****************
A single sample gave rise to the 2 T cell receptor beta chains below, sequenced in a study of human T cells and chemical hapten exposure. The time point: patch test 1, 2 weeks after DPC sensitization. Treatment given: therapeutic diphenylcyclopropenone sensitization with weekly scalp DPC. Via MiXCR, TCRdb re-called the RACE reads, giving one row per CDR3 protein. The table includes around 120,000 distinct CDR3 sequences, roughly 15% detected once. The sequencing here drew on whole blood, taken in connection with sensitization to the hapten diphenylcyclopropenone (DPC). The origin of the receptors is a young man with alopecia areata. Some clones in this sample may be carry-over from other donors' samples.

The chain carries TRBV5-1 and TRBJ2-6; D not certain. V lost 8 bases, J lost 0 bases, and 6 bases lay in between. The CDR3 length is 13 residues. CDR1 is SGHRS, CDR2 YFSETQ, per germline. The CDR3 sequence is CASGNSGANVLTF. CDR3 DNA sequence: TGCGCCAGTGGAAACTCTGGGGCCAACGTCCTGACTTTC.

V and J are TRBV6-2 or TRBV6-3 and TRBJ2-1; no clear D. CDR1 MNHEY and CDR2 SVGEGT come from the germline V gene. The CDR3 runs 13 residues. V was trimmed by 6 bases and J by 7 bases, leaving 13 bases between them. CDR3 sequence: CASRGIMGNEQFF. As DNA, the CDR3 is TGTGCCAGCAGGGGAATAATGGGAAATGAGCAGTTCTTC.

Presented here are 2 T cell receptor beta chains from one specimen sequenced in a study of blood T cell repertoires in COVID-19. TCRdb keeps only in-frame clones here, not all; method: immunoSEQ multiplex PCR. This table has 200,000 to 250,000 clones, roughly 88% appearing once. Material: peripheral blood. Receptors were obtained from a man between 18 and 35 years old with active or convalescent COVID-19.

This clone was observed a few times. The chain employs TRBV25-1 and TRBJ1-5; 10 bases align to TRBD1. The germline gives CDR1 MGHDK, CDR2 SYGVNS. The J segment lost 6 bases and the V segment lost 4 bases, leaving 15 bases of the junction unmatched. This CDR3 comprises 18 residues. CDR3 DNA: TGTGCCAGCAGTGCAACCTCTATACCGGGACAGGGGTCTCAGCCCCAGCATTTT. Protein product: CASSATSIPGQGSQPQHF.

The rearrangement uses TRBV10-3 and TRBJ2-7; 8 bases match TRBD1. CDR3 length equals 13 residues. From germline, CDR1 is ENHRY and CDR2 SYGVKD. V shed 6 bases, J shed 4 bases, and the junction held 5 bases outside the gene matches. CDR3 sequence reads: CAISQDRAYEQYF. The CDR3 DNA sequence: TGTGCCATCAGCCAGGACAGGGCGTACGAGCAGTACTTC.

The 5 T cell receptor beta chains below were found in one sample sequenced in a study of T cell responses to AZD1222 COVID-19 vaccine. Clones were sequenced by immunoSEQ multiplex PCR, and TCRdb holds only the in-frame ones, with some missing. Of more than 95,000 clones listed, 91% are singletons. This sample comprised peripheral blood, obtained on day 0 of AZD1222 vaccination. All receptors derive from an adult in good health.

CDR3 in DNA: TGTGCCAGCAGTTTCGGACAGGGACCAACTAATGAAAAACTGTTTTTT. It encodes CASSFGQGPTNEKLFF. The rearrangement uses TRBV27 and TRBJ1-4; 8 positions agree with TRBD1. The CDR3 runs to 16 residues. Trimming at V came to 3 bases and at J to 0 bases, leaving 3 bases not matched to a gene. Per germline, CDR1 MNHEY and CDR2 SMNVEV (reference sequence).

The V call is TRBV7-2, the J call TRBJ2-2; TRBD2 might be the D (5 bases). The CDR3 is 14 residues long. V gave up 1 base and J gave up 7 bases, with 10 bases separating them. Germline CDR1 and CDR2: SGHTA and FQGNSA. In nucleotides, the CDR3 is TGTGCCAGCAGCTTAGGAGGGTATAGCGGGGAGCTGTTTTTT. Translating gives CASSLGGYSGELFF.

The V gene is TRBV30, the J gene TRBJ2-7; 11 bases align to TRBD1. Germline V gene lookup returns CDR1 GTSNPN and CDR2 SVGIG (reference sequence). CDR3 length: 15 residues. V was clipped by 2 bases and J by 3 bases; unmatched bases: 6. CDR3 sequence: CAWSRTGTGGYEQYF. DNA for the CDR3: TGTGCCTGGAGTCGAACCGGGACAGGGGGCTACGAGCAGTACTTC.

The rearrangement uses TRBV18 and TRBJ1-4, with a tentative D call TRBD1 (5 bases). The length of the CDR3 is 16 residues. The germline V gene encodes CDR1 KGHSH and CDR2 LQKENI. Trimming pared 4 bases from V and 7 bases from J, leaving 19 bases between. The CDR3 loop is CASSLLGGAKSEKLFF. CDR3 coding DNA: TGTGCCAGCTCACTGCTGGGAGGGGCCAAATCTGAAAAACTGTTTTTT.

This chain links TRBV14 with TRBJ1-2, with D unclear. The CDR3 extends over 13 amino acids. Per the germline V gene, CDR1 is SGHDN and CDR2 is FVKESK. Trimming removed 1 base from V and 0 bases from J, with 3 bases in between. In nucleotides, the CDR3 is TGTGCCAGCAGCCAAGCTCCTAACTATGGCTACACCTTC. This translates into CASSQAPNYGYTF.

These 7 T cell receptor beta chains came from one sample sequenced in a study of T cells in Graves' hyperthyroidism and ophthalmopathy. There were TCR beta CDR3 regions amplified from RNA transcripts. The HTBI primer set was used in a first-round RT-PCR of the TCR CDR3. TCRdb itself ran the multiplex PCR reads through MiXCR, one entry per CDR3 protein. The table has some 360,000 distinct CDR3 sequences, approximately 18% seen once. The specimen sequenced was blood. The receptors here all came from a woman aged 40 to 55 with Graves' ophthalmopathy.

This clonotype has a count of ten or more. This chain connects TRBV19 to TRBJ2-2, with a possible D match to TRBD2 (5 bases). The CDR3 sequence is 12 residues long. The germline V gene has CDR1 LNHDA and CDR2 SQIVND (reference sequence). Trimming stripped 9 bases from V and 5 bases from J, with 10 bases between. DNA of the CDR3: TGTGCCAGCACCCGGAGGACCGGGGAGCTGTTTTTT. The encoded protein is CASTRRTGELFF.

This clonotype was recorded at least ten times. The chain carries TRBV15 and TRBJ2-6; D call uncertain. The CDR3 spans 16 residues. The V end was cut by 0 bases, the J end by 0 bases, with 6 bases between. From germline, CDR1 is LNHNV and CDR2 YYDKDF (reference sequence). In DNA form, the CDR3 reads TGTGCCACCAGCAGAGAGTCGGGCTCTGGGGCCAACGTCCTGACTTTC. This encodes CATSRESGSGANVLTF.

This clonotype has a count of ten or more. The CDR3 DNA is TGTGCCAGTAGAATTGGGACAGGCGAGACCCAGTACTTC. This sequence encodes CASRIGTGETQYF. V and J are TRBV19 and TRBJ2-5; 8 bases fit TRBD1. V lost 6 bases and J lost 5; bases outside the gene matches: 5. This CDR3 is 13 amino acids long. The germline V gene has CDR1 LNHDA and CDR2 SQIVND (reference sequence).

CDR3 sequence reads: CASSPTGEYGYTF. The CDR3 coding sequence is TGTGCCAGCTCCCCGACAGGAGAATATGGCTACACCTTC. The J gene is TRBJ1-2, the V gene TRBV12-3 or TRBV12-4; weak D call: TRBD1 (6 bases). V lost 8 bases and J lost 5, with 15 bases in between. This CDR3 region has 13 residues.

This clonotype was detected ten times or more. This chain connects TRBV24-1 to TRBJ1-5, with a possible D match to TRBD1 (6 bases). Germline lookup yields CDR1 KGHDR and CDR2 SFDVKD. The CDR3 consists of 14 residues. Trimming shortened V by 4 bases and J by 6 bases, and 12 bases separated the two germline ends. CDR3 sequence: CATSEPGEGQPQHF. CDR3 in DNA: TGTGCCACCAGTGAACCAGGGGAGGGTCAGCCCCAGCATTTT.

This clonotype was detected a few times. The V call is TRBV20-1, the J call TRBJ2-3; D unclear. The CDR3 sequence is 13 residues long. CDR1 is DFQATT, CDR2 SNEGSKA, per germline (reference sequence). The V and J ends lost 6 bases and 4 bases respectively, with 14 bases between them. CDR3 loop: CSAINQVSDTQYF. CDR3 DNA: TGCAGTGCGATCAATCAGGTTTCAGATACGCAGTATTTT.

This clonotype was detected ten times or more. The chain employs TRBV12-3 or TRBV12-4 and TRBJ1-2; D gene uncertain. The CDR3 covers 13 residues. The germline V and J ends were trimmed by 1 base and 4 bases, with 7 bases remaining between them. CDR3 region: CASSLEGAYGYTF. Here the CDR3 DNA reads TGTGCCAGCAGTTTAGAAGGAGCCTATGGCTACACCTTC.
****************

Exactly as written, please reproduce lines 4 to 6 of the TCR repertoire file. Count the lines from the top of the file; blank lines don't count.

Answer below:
Presented here are 2 T cell receptor beta chains from one specimen sequenced in a study of blood T cell repertoires in COVID-19. TCRdb keeps only in-frame clones here, not all; method: immunoSEQ multiplex PCR. This table has 200,000 to 250,000 clones, roughly 88% appearing once. Material: peripheral blood. Receptors were obtained from a man between 18 and 35 years old with active or convalescent COVID-19.

This clone was observed a few times. The chain employs TRBV25-1 and TRBJ1-5; 10 bases align to TRBD1. The germline gives CDR1 MGHDK, CDR2 SYGVNS. The J segment lost 6 bases and the V segment lost 4 bases, leaving 15 bases of the junction unmatched. This CDR3 comprises 18 residues. CDR3 DNA: TGTGCCAGCAGTGCAACCTCTATACCGGGACAGGGGTCTCAGCCCCAGCATTTT. Protein product: CASSATSIPGQGSQPQHF.

The rearrangement uses TRBV10-3 and TRBJ2-7; 8 bases match TRBD1. CDR3 length equals 13 residues. From germline, CDR1 is ENHRY and CDR2 SYGVKD. V shed 6 bases, J shed 4 bases, and the junction held 5 bases outside the gene matches. CDR3 sequence reads: CAISQDRAYEQYF. The CDR3 DNA sequence: TGTGCCATCAGCCAGGACAGGGCGTACGAGCAGTACTTC.